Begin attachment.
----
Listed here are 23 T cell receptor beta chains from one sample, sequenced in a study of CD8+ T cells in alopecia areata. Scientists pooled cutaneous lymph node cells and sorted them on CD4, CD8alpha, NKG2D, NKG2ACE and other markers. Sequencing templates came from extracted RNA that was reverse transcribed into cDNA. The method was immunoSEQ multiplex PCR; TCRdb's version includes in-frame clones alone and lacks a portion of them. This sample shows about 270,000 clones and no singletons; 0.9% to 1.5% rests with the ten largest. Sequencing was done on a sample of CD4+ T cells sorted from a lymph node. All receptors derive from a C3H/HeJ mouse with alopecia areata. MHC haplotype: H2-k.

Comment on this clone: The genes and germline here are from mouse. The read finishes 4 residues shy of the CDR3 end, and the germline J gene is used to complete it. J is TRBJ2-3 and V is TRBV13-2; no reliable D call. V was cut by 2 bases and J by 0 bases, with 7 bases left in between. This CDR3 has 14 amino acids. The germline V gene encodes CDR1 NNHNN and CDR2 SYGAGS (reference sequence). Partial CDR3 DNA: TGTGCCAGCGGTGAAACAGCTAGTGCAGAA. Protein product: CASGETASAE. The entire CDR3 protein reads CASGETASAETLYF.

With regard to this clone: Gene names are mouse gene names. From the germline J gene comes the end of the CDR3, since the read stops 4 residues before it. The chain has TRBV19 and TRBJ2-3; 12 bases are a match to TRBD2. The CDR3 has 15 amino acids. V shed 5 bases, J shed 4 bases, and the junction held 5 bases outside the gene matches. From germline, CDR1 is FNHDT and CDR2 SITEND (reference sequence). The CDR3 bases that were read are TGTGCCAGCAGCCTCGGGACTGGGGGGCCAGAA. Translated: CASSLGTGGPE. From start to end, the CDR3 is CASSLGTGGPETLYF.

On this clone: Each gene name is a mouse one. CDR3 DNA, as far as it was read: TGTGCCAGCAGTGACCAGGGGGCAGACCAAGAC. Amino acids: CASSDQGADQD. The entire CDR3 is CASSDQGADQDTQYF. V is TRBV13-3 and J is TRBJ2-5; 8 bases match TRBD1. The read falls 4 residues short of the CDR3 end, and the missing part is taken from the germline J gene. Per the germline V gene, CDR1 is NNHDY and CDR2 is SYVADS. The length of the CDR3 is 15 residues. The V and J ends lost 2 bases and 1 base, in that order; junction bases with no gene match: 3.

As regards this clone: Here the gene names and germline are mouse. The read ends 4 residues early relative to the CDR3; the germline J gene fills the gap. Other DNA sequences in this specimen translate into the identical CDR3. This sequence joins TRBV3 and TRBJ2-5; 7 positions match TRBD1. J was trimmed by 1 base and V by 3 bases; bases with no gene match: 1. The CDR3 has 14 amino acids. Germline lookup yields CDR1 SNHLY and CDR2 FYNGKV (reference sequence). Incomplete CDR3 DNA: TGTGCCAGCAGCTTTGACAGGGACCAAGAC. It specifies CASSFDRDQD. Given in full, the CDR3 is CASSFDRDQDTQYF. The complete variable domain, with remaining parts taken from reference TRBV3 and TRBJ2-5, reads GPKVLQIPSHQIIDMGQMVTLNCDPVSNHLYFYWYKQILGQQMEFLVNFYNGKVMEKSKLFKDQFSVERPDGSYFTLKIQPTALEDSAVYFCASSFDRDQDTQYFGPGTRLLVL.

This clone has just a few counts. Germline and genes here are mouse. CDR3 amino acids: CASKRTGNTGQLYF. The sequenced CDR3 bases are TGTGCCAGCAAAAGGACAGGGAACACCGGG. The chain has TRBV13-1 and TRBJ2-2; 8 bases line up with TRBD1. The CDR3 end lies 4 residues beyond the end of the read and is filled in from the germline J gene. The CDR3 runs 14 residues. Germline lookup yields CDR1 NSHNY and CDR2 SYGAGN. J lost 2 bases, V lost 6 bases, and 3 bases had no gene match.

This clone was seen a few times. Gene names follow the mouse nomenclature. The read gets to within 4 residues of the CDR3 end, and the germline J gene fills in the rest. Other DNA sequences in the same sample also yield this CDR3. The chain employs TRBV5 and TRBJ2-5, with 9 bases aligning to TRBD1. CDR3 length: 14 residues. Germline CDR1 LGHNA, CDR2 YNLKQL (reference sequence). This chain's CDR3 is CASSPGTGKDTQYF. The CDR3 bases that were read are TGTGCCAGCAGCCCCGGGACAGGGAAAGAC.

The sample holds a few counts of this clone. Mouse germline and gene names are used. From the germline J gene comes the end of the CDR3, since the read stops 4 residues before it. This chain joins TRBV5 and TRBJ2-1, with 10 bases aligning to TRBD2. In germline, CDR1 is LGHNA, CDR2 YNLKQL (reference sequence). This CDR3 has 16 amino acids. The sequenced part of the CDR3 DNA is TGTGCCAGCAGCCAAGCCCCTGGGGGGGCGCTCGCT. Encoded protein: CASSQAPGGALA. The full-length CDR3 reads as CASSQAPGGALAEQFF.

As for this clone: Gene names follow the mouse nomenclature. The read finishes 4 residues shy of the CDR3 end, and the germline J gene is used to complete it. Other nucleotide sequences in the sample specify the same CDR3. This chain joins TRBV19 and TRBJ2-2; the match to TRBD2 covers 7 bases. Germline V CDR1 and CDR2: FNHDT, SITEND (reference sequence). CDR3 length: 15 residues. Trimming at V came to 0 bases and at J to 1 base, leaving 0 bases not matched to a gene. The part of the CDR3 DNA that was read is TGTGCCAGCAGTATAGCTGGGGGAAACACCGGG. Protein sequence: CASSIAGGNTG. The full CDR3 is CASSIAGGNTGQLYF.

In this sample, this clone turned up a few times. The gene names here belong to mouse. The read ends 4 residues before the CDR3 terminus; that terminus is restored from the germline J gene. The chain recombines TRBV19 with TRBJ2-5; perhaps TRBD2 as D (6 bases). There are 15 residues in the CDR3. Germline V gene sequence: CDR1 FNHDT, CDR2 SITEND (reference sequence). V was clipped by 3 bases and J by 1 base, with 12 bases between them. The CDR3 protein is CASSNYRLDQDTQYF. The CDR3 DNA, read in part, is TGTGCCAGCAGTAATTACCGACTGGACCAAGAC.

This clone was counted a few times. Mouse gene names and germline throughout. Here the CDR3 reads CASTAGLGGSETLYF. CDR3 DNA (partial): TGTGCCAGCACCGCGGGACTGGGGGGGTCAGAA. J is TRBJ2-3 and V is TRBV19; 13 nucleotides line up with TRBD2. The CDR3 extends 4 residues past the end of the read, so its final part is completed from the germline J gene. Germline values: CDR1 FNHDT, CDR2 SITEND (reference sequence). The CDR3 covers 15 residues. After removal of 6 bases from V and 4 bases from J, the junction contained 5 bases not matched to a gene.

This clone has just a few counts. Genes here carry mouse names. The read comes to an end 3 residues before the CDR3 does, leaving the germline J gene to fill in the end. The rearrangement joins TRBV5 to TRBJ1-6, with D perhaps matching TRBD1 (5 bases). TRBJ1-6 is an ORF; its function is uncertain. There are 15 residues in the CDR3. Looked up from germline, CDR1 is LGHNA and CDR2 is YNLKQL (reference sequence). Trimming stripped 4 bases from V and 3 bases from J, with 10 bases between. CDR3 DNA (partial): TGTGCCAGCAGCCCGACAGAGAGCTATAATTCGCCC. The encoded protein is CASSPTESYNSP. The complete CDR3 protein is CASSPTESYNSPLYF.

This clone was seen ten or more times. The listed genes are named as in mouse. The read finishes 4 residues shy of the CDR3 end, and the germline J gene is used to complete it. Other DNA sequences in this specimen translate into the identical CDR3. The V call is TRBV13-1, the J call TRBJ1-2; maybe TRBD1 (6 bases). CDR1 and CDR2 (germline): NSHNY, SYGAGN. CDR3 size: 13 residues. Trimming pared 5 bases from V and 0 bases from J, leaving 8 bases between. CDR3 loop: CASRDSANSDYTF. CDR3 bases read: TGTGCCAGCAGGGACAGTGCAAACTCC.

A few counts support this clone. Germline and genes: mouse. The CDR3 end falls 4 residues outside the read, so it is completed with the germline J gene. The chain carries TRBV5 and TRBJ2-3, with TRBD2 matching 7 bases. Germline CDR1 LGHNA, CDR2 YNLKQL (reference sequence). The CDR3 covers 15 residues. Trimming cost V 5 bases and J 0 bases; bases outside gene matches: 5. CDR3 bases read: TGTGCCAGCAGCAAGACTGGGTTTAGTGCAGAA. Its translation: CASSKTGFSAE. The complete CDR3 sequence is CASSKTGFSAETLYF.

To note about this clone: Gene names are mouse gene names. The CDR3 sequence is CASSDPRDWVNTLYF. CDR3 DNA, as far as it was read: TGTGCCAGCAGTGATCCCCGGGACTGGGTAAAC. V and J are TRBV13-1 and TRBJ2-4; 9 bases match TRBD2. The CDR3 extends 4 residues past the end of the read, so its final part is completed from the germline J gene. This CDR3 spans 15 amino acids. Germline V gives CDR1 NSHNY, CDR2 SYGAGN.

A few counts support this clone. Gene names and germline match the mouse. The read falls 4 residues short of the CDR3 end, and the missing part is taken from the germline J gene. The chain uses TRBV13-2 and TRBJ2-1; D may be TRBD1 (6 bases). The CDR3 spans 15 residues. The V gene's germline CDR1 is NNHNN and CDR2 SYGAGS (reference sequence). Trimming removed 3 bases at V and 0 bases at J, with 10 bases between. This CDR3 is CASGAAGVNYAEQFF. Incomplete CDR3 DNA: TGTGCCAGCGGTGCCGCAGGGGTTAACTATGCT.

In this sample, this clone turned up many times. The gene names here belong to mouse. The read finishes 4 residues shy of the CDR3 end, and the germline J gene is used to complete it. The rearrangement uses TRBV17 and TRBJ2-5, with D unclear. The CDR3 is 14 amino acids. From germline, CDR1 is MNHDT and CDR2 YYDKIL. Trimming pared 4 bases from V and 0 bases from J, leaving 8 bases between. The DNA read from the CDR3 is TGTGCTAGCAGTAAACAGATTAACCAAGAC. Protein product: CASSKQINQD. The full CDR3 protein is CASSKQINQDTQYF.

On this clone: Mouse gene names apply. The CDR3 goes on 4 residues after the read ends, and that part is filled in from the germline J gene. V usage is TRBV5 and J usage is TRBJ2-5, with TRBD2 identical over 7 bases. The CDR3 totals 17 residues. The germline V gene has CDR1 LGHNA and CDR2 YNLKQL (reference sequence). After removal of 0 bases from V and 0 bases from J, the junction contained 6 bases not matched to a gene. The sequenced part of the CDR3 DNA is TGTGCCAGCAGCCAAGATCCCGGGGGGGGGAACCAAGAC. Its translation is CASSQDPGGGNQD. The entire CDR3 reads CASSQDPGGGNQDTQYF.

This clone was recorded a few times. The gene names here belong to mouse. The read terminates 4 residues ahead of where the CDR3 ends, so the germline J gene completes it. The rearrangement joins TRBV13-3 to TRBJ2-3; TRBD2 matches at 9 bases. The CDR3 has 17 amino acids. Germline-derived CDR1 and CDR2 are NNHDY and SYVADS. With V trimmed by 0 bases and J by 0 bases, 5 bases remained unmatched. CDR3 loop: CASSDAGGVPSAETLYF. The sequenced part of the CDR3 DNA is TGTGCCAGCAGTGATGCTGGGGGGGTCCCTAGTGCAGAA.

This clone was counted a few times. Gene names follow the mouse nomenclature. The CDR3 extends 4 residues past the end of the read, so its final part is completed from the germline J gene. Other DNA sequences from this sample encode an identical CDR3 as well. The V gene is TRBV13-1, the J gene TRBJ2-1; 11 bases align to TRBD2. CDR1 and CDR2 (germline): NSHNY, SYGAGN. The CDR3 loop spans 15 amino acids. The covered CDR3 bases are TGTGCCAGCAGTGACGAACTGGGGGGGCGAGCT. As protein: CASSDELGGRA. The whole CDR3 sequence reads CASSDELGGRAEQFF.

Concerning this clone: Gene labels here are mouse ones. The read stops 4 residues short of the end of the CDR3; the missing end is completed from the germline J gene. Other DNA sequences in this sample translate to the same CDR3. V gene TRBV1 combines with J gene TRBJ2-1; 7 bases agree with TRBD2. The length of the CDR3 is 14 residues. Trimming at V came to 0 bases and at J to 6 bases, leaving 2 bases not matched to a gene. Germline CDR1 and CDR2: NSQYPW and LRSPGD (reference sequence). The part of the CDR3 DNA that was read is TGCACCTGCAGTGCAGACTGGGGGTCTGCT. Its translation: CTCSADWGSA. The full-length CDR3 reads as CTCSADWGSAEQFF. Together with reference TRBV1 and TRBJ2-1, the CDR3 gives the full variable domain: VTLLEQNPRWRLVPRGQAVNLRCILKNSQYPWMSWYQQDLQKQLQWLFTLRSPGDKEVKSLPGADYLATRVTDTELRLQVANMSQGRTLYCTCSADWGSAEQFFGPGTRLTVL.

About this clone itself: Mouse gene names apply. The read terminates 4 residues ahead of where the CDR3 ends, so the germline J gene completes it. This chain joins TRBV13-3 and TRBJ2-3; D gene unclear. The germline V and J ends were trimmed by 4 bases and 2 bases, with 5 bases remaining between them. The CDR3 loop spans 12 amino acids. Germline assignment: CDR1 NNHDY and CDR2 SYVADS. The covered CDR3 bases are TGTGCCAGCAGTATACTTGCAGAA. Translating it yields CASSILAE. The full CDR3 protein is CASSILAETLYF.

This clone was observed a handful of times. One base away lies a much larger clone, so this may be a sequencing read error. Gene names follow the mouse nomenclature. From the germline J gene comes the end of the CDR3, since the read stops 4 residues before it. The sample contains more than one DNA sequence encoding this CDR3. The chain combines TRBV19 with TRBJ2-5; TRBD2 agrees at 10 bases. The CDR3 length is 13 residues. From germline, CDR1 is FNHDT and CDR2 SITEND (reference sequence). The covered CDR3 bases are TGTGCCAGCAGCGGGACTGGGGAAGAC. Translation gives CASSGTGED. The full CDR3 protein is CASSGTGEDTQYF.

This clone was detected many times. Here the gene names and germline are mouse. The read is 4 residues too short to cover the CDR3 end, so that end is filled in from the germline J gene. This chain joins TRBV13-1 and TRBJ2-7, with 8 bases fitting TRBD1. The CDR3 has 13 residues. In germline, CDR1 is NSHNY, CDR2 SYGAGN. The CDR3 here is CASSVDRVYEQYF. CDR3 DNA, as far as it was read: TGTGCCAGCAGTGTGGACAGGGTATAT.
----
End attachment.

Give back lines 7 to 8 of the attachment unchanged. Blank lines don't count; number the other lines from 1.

This clone was seen a few times. Gene names follow the mouse nomenclature. The read gets to within 4 residues of the CDR3 end, and the germline J gene fills in the rest. Other DNA sequences in the same sample also yield this CDR3. The chain employs TRBV5 and TRBJ2-5, with 9 bases aligning to TRBD1. CDR3 length: 14 residues. Germline CDR1 LGHNA, CDR2 YNLKQL (reference sequence). This chain's CDR3 is CASSPGTGKDTQYF. The CDR3 bases that were read are TGTGCCAGCAGCCCCGGGACAGGGAAAGAC.

The sample holds a few counts of this clone. Mouse germline and gene names are used. From the germline J gene comes the end of the CDR3, since the read stops 4 residues before it. This chain joins TRBV5 and TRBJ2-1, with 10 bases aligning to TRBD2. In germline, CDR1 is LGHNA, CDR2 YNLKQL (reference sequence). This CDR3 has 16 amino acids. The sequenced part of the CDR3 DNA is TGTGCCAGCAGCCAAGCCCCTGGGGGGGCGCTCGCT. Encoded protein: CASSQAPGGALA. The full-length CDR3 reads as CASSQAPGGALAEQFF.